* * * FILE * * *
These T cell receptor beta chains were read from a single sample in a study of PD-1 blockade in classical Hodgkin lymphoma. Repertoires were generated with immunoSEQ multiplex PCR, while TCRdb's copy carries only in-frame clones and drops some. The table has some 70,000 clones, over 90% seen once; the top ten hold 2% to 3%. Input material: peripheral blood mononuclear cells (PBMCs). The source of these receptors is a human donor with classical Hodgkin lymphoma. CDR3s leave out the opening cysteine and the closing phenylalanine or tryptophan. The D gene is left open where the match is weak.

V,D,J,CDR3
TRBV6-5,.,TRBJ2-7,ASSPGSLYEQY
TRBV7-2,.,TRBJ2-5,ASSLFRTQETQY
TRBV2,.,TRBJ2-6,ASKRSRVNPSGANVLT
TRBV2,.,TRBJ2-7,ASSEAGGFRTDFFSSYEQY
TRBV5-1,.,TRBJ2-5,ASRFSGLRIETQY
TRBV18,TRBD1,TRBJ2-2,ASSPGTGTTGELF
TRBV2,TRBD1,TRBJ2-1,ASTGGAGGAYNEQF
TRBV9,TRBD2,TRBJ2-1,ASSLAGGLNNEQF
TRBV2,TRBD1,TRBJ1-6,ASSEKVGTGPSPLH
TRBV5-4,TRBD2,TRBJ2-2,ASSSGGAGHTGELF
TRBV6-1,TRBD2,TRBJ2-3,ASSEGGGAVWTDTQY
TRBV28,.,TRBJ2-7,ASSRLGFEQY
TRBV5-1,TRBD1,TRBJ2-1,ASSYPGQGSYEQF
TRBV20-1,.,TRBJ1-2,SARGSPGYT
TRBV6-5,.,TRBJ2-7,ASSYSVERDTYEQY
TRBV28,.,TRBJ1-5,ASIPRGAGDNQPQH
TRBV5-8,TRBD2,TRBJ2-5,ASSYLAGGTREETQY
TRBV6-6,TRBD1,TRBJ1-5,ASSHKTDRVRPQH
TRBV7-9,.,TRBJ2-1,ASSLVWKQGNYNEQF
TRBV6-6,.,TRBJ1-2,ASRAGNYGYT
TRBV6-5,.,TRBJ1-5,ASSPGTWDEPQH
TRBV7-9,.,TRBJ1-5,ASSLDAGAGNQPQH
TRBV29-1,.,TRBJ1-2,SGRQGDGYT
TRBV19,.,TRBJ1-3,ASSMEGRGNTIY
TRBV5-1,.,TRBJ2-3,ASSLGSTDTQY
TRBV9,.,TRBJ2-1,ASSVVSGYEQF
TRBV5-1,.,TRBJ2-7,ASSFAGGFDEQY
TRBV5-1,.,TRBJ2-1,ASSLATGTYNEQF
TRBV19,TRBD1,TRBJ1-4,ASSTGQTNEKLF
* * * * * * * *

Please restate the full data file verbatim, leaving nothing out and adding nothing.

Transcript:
These T cell receptor beta chains were read from a single sample in a study of PD-1 blockade in classical Hodgkin lymphoma. Repertoires were generated with immunoSEQ multiplex PCR, while TCRdb's copy carries only in-frame clones and drops some. The table has some 70,000 clones, over 90% seen once; the top ten hold 2% to 3%. Input material: peripheral blood mononuclear cells (PBMCs). The source of these receptors is a human donor with classical Hodgkin lymphoma. CDR3s leave out the opening cysteine and the closing phenylalanine or tryptophan. The D gene is left open where the match is weak.

V,D,J,CDR3
TRBV6-5,.,TRBJ2-7,ASSPGSLYEQY
TRBV7-2,.,TRBJ2-5,ASSLFRTQETQY
TRBV2,.,TRBJ2-6,ASKRSRVNPSGANVLT
TRBV2,.,TRBJ2-7,ASSEAGGFRTDFFSSYEQY
TRBV5-1,.,TRBJ2-5,ASRFSGLRIETQY
TRBV18,TRBD1,TRBJ2-2,ASSPGTGTTGELF
TRBV2,TRBD1,TRBJ2-1,ASTGGAGGAYNEQF
TRBV9,TRBD2,TRBJ2-1,ASSLAGGLNNEQF
TRBV2,TRBD1,TRBJ1-6,ASSEKVGTGPSPLH
TRBV5-4,TRBD2,TRBJ2-2,ASSSGGAGHTGELF
TRBV6-1,TRBD2,TRBJ2-3,ASSEGGGAVWTDTQY
TRBV28,.,TRBJ2-7,ASSRLGFEQY
TRBV5-1,TRBD1,TRBJ2-1,ASSYPGQGSYEQF
TRBV20-1,.,TRBJ1-2,SARGSPGYT
TRBV6-5,.,TRBJ2-7,ASSYSVERDTYEQY
TRBV28,.,TRBJ1-5,ASIPRGAGDNQPQH
TRBV5-8,TRBD2,TRBJ2-5,ASSYLAGGTREETQY
TRBV6-6,TRBD1,TRBJ1-5,ASSHKTDRVRPQH
TRBV7-9,.,TRBJ2-1,ASSLVWKQGNYNEQF
TRBV6-6,.,TRBJ1-2,ASRAGNYGYT
TRBV6-5,.,TRBJ1-5,ASSPGTWDEPQH
TRBV7-9,.,TRBJ1-5,ASSLDAGAGNQPQH
TRBV29-1,.,TRBJ1-2,SGRQGDGYT
TRBV19,.,TRBJ1-3,ASSMEGRGNTIY
TRBV5-1,.,TRBJ2-3,ASSLGSTDTQY
TRBV9,.,TRBJ2-1,ASSVVSGYEQF
TRBV5-1,.,TRBJ2-7,ASSFAGGFDEQY
TRBV5-1,.,TRBJ2-1,ASSLATGTYNEQF
TRBV19,TRBD1,TRBJ1-4,ASSTGQTNEKLF